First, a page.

The effect of Bennett’s ketamine experience, as well as the experience itself, captured her attention: how does this work? Is it reliable and repeatable, or was it a fluke? She sees the medicine impacting her in two ways: chemically and spiritually. While the chemical effect relieved her depression for months, the visions she experienced were the most striking.
“There’s too much emphasis on it as a pharmaceutical agent and not enough attention being paid to its very prominent visionary properties,” she said. “Nothing is more profound for somebody who wants to die or who hates themselves so much that they want to kill themselves than to find themselves being cradled in the arms of God, realizing that everything is connected, that their life is meaningful, that they’re an essential piece of the puzzle for what’s supposed to be happening right now on the planet.”
First synthesized in the 1960s, ketamine has commonly been used as a surgical anesthetic and recreationally as a psychedelic. Unlike other psychoactive medicines, ketamine has no natural analogue. For example, the synthetic psychedelic LSD has an analogue to ergine, which exists in morning glory and Hawaiian baby woodrose seeds. Ingesting these seeds triggers receptors in the brain that LSD also triggers. What strikes Bennett deeply is that nothing in the natural world has been found that hits the same pore on the same receptor that ketamine hits, a receptor that controls the perceptions of pain and separateness.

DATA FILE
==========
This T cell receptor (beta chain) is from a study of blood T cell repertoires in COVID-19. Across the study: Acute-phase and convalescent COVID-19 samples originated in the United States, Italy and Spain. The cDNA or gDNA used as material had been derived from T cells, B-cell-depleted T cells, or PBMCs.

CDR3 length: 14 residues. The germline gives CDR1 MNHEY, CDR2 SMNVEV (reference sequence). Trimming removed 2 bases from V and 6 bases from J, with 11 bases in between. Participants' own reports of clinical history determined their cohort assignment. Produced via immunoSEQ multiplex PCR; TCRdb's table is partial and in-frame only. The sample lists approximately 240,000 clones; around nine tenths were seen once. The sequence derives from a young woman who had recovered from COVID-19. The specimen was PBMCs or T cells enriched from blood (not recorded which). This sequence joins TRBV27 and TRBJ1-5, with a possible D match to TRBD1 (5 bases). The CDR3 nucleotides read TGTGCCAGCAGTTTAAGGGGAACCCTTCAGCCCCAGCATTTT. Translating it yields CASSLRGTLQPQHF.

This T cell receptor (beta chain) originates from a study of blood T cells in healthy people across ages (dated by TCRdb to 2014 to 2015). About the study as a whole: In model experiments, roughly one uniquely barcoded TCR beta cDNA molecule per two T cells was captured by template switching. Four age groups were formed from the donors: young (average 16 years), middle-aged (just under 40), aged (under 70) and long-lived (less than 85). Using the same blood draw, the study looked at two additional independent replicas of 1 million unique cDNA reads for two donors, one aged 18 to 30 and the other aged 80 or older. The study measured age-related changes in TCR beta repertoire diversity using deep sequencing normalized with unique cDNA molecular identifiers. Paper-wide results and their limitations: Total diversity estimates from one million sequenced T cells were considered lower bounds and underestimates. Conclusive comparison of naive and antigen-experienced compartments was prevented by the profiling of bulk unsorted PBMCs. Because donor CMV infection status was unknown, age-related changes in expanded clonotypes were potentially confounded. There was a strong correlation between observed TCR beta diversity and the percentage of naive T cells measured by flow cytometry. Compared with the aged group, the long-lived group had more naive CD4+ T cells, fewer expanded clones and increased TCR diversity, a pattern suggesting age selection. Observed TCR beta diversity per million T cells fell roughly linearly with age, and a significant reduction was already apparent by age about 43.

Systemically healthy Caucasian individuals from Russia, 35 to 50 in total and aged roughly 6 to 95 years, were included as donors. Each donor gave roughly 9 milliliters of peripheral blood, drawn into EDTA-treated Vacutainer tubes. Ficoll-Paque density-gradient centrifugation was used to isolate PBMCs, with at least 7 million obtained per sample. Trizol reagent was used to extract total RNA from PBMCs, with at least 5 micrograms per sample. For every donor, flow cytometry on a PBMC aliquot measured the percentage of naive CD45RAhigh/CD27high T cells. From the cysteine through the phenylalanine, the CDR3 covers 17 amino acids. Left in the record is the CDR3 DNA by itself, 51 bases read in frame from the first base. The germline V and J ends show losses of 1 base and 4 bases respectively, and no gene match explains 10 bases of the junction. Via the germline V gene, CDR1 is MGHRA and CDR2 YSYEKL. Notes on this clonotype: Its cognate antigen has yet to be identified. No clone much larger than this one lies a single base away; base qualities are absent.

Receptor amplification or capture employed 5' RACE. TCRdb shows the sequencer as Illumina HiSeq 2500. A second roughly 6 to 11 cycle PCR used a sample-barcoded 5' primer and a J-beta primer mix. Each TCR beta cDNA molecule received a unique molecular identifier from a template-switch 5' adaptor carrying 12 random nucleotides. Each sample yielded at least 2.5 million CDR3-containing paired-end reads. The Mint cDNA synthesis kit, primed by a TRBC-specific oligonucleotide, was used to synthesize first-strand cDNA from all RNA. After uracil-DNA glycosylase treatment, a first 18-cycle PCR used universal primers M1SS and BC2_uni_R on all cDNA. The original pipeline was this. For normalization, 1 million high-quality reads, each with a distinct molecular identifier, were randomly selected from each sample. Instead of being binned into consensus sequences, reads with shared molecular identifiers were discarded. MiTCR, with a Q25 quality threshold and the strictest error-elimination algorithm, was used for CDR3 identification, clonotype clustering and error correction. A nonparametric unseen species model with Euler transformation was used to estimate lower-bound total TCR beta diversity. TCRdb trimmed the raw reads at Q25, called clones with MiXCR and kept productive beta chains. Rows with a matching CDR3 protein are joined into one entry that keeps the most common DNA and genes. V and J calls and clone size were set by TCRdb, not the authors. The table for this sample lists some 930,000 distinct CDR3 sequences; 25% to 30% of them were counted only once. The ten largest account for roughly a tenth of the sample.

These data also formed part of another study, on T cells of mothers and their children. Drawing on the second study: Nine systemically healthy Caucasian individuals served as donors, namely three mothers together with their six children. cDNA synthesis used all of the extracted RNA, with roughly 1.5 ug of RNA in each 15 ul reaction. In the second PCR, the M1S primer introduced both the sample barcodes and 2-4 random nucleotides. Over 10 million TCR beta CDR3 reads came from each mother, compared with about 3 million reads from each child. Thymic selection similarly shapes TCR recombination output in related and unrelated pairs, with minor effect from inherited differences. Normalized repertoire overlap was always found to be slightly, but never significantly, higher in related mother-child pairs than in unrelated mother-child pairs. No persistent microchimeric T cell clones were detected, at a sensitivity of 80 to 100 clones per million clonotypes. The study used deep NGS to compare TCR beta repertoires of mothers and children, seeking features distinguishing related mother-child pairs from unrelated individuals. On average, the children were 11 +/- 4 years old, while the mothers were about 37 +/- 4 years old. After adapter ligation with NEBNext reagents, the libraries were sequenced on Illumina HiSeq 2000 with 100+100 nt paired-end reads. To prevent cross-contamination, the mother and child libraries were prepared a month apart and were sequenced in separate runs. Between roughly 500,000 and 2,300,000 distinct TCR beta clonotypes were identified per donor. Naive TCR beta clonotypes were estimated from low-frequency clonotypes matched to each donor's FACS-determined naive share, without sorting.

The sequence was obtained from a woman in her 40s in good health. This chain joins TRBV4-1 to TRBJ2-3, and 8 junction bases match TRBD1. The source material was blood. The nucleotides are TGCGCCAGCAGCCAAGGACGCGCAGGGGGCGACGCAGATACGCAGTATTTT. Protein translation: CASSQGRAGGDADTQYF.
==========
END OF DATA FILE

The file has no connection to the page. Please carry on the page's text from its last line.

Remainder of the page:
“How is it that you have a receptor that’s activated by this molecule, but for more than 10,000 years there’s been nothing that’s been hitting that receptor?” She asked. “How does it happen in evolution that you come to have a lock in your brain with no key?”